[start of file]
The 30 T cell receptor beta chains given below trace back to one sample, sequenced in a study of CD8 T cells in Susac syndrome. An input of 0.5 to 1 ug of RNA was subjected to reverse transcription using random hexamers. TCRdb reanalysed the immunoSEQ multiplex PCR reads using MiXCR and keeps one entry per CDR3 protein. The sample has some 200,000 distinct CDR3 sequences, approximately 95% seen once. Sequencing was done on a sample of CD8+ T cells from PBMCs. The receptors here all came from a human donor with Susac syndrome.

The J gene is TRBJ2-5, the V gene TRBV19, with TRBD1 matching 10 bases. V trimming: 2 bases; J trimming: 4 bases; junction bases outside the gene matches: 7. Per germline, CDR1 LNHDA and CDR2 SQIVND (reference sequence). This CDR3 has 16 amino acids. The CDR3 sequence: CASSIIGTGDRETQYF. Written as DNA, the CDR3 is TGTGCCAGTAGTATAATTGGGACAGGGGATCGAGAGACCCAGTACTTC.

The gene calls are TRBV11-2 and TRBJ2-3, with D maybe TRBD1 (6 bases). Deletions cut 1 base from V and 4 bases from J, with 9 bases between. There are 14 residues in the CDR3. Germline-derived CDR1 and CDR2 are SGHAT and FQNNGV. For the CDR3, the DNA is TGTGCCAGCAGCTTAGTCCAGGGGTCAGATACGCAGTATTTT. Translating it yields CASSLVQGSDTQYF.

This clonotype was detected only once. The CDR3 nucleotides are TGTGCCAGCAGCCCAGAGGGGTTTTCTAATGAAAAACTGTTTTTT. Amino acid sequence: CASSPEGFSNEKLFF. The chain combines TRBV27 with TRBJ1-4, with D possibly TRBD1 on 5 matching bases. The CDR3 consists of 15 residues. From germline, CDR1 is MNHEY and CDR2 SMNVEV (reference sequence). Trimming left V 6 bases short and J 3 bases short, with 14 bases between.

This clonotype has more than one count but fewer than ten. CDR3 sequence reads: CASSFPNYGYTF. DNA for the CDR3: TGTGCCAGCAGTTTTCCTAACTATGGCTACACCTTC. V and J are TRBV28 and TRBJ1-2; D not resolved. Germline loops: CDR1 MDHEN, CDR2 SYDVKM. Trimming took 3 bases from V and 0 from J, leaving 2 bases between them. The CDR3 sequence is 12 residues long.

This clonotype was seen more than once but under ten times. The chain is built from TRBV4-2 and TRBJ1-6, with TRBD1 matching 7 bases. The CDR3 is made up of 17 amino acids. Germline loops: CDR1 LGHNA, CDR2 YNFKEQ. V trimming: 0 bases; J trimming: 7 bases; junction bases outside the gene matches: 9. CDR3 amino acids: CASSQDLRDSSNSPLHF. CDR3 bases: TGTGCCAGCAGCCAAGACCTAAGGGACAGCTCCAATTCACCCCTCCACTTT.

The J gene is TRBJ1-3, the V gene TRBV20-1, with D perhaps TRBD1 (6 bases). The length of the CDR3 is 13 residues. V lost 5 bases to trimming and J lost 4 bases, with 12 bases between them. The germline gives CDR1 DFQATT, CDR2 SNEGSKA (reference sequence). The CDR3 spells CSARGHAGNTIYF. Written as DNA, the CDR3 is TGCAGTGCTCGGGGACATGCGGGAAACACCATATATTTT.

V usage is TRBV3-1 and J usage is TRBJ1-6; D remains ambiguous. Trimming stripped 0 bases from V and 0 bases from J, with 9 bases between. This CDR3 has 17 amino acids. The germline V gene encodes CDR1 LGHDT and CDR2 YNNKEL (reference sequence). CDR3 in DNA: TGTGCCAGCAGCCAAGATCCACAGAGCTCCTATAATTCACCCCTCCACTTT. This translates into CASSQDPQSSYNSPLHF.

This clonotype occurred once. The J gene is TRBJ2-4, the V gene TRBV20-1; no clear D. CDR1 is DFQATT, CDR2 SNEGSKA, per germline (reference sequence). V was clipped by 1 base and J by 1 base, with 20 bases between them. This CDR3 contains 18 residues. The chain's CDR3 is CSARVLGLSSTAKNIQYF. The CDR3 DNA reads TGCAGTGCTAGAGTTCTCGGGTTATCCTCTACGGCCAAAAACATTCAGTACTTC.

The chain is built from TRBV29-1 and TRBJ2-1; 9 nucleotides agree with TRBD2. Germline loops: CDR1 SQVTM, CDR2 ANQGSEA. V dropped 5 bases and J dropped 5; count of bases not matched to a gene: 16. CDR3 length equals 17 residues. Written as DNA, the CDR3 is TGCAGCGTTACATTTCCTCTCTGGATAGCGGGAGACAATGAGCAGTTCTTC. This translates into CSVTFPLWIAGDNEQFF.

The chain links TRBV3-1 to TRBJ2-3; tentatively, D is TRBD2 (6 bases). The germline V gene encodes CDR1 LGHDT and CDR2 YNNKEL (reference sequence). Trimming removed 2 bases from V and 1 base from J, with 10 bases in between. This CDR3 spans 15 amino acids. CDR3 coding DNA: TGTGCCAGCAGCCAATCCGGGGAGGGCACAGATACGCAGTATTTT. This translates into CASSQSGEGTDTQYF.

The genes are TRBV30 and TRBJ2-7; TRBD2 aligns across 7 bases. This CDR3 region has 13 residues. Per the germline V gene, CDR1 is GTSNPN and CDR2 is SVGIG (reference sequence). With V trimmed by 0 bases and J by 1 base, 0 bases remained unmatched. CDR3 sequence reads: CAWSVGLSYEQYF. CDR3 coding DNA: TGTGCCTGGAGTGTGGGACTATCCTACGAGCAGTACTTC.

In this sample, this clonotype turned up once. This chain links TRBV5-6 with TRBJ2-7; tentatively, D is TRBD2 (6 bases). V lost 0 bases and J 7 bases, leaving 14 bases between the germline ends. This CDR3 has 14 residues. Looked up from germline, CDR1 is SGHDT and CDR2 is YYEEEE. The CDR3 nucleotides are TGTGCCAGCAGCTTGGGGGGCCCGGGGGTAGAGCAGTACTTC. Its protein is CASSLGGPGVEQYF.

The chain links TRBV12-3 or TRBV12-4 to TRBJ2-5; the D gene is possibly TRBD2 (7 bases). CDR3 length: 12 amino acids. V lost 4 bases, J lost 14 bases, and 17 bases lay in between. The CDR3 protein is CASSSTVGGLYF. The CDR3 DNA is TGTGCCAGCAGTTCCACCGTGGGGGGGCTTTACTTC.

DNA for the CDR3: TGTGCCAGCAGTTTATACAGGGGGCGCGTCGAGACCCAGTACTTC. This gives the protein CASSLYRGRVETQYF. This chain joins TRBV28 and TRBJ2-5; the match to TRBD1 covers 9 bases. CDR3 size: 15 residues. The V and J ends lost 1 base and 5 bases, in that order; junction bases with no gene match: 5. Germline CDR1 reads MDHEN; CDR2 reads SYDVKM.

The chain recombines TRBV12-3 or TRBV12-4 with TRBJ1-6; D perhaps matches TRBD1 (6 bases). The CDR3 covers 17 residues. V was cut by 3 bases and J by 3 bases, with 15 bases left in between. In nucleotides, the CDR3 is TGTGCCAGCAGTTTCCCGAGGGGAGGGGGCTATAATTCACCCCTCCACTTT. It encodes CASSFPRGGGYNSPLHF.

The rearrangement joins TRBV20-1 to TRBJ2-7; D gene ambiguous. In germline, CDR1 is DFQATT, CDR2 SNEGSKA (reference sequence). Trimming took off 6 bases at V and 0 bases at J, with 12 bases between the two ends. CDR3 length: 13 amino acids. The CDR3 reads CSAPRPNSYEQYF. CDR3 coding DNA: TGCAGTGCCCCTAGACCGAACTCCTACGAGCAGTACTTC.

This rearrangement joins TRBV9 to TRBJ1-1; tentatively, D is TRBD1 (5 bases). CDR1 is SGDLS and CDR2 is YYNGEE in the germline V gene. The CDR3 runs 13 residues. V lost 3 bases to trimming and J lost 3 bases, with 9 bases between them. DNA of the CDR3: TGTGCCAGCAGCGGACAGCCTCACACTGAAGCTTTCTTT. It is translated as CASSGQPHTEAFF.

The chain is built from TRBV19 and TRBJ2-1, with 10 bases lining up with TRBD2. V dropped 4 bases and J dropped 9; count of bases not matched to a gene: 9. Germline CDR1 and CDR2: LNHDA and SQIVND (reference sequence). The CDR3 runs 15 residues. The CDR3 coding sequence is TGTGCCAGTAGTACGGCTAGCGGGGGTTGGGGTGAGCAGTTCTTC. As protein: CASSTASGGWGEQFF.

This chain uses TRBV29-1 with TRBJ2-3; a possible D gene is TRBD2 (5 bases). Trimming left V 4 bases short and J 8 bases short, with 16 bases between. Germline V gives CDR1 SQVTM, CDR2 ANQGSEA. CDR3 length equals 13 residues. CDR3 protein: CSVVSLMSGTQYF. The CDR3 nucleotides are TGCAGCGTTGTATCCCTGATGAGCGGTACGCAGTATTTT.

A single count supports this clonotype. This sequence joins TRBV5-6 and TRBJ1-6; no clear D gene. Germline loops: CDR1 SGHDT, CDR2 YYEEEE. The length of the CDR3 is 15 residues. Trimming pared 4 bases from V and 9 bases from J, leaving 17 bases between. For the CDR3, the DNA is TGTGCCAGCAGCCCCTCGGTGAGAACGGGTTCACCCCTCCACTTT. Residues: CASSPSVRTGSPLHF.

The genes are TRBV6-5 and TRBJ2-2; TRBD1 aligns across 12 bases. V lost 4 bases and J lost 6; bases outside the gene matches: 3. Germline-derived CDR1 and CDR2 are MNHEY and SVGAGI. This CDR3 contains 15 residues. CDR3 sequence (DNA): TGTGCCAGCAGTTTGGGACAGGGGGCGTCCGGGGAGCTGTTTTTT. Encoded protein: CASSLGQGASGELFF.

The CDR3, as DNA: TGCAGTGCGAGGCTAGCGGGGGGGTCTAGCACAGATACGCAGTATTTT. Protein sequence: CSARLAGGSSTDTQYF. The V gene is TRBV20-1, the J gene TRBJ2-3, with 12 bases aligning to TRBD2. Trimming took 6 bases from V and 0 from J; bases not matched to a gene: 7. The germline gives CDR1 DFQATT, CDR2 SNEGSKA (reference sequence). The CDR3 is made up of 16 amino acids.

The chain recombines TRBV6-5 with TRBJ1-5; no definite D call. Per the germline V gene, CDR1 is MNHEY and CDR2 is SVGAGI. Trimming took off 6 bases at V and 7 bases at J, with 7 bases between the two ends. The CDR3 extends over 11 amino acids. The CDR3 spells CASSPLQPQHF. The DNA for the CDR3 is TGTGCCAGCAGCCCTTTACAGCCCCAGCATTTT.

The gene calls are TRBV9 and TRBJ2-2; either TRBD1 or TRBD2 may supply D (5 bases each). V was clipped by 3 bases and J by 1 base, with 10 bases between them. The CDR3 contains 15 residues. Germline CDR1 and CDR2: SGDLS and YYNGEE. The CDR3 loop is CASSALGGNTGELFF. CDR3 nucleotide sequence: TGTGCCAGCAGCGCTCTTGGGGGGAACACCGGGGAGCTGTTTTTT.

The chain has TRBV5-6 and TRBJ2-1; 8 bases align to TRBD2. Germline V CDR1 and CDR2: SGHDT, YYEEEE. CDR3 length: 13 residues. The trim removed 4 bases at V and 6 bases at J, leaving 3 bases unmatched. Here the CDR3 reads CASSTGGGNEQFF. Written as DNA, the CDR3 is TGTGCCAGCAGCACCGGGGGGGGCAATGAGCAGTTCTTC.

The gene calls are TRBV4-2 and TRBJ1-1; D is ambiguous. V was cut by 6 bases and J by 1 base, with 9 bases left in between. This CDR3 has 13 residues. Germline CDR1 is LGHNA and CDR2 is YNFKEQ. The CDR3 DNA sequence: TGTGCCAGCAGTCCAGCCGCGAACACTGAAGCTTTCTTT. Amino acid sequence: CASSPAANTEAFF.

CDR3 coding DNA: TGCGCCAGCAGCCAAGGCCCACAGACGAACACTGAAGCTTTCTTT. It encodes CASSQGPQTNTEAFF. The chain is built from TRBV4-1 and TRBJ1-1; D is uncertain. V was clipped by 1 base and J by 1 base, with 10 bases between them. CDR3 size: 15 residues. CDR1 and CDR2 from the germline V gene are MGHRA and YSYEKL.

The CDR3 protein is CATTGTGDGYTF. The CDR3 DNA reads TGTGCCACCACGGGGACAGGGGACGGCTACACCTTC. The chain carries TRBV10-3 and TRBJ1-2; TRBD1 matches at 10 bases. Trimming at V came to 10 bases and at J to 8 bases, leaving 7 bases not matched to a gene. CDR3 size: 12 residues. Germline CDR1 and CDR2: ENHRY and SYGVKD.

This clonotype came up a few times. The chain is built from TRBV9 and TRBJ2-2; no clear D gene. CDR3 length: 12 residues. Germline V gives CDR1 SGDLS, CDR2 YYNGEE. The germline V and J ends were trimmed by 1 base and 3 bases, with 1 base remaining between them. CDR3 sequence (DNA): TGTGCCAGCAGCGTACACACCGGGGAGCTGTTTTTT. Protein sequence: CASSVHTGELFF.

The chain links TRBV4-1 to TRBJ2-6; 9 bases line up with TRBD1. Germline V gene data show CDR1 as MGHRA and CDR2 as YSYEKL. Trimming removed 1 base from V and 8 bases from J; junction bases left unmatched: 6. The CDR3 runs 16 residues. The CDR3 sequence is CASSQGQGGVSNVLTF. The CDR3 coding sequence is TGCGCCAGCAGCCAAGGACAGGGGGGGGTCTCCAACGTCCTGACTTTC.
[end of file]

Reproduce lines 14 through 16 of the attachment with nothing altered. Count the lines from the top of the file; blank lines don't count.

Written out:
The chain links TRBV12-3 or TRBV12-4 to TRBJ2-5; the D gene is possibly TRBD2 (7 bases). CDR3 length: 12 amino acids. V lost 4 bases, J lost 14 bases, and 17 bases lay in between. The CDR3 protein is CASSSTVGGLYF. The CDR3 DNA is TGTGCCAGCAGTTCCACCGTGGGGGGGCTTTACTTC.

DNA for the CDR3: TGTGCCAGCAGTTTATACAGGGGGCGCGTCGAGACCCAGTACTTC. This gives the protein CASSLYRGRVETQYF. This chain joins TRBV28 and TRBJ2-5; the match to TRBD1 covers 9 bases. CDR3 size: 15 residues. The V and J ends lost 1 base and 5 bases, in that order; junction bases with no gene match: 5. Germline CDR1 reads MDHEN; CDR2 reads SYDVKM.

The chain recombines TRBV12-3 or TRBV12-4 with TRBJ1-6; D perhaps matches TRBD1 (6 bases). The CDR3 covers 17 residues. V was cut by 3 bases and J by 3 bases, with 15 bases left in between. In nucleotides, the CDR3 is TGTGCCAGCAGTTTCCCGAGGGGAGGGGGCTATAATTCACCCCTCCACTTT. It encodes CASSFPRGGGYNSPLHF.